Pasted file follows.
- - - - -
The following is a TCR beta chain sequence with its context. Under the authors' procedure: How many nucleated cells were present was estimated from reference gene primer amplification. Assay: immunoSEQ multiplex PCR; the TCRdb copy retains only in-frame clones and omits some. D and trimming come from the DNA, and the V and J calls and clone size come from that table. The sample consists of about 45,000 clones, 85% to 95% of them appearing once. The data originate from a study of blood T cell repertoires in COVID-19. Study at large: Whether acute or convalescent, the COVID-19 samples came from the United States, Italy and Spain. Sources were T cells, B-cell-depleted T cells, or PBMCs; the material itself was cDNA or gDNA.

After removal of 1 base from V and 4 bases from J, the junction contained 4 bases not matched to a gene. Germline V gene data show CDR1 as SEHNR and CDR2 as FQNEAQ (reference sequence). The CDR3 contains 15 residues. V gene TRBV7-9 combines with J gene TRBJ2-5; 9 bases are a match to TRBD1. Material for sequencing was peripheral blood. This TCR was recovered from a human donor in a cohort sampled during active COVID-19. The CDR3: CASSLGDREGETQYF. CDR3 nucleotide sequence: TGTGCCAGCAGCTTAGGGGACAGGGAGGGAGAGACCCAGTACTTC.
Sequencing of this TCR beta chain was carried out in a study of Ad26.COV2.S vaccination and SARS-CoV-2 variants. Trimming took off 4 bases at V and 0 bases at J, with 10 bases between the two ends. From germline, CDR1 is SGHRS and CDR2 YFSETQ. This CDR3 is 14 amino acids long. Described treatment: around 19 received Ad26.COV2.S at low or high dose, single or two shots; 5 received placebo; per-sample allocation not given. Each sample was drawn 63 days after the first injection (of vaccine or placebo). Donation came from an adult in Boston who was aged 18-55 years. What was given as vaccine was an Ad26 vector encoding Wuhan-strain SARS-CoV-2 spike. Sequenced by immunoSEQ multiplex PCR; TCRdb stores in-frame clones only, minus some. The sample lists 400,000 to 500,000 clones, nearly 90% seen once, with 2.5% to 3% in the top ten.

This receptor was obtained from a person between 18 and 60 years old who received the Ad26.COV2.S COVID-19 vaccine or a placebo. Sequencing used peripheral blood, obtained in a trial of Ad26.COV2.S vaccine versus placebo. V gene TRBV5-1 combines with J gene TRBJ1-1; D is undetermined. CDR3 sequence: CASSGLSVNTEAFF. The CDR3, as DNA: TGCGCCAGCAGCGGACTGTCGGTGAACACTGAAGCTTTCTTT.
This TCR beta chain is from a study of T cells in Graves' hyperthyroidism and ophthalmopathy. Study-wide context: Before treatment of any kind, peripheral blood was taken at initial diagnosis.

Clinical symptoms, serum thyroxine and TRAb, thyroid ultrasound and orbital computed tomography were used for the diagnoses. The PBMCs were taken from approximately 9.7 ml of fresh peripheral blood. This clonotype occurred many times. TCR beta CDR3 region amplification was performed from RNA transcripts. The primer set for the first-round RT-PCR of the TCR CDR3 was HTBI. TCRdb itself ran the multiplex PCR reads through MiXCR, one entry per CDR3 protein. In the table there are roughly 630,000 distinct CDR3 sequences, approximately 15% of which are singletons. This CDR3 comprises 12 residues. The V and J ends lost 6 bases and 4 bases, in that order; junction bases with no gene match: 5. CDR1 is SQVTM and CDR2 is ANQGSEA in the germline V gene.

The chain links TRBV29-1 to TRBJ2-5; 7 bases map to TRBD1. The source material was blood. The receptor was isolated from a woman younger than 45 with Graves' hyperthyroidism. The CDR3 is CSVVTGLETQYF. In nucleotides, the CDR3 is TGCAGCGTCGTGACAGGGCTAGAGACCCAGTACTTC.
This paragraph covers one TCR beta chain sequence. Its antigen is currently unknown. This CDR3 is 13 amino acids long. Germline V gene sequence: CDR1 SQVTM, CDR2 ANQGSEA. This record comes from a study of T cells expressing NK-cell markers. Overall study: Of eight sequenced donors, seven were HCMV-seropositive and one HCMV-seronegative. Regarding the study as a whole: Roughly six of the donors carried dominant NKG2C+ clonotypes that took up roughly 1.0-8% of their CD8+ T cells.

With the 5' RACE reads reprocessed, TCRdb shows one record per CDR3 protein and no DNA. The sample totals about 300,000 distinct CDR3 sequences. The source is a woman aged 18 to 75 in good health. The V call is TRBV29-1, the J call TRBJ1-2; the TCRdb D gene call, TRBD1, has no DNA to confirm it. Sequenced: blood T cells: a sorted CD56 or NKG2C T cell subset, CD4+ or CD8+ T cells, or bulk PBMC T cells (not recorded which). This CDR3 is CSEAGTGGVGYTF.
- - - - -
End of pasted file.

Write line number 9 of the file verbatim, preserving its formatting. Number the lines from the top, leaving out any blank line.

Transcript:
With the 5' RACE reads reprocessed, TCRdb shows one record per CDR3 protein and no DNA. The sample totals about 300,000 distinct CDR3 sequences. The source is a woman aged 18 to 75 in good health. The V call is TRBV29-1, the J call TRBJ1-2; the TCRdb D gene call, TRBD1, has no DNA to confirm it. Sequenced: blood T cells: a sorted CD56 or NKG2C T cell subset, CD4+ or CD8+ T cells, or bulk PBMC T cells (not recorded which). This CDR3 is CSEAGTGGVGYTF.